Jenkins Security Advisory 2013-02-16

This advisory announces multiple security vulnerabilities that were found in Jenkins core.


One of the vulnerabilities allows cross-site request forgery (CSRF) attacks on the Jenkins controller, which causes an user to make unwanted actions on Jenkins.

Another vulnerability enables cross-site scripting (XSS) attacks, which has the similar consequence.

Another vulnerability allowed an attacker to bypass the CSRF protection mechanism in place, thereby mounting more CSRF attacks. These attacks allow an attacker without direct access to Jenkins to mount an attack.

In the fourth vulnerability, a malicious user of Jenkins can trick Jenkins into building jobs that he does not have direct access to.

And lastly, a vulnerability allows a malicious user of Jenkins to mount a denial of service attack by feeding a carefully crafted payload to Jenkins.


The first three vulnerabilities (CSRF and XSS) are rated as high, as they allow malicious users to gain unauthorized access to the information and impersonate the administrator of the system. In addition, this allows Jenkins inside a firewall to be attacked from outside. On the other hands, this attack can be only mounted passively, and the attacker needs to know the URL of your Jenkins installations.

The build privilege escalation vulnerability is rated as medium, as it requires an attacker to be a valid user of Jenkins with a write access.

The last denial of service attack is rated low, as it also requires an attacker to be a valid user of Jenkins with a write access, and this does not result in any data loss nor privilege escalation.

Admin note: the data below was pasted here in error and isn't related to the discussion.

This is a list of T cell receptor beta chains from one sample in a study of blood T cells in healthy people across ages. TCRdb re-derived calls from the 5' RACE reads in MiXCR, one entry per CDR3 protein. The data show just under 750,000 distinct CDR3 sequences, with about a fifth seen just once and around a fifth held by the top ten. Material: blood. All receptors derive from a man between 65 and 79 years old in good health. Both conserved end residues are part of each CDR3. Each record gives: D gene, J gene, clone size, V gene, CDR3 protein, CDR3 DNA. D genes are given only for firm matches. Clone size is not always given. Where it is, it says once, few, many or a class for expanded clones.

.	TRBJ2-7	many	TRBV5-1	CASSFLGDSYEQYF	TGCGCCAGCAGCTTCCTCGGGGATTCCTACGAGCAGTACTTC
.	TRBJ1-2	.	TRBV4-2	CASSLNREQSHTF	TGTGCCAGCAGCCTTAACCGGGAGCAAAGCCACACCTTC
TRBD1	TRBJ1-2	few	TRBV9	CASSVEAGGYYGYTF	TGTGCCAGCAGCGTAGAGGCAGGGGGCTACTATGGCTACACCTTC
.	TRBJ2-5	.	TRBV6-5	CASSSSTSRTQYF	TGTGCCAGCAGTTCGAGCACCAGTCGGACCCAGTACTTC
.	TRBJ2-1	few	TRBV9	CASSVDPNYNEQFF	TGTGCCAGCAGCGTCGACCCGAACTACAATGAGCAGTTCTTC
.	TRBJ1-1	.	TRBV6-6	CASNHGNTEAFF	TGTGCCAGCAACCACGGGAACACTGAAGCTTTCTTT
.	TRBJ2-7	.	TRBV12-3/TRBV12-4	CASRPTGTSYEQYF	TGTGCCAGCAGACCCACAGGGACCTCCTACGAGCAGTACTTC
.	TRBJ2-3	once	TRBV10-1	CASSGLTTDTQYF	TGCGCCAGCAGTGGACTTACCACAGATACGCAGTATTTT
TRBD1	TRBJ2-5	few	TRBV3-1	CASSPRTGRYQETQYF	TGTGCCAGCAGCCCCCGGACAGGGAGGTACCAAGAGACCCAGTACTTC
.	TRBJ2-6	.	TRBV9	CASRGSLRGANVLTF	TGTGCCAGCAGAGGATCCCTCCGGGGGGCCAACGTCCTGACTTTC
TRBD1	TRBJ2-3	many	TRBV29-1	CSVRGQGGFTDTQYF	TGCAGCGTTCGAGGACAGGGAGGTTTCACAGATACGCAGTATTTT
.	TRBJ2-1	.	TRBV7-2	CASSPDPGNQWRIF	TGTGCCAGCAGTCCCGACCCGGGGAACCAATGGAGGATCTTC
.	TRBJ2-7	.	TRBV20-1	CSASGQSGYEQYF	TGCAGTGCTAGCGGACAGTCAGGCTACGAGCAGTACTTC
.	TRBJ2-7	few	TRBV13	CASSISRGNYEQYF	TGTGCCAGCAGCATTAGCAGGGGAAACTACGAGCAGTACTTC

• Main line users should upgrade to Jenkins 1.502

  • LTS users should upgrade to 1.480.3

All the prior versions are affected by these vulnerabilities.

As a part of the fix, these versions contain the following incompatible changes. Administrators of Jenkins need to be aware of the following implications of the upgrade:

  • JSONP support in Remote access API is removed. If you have other programs that depend on this behavior, you can set the hudson.model.Api.INSECURE system property to true to resurrect behaviour. However, this is highly discouraged.

  • If your Jenkins does not have the security enabled, some of the Remote access API calls that previously didn’t require POST now requires it. See the "CSRF Protection" section of the remote access API page for how to add necessary header.

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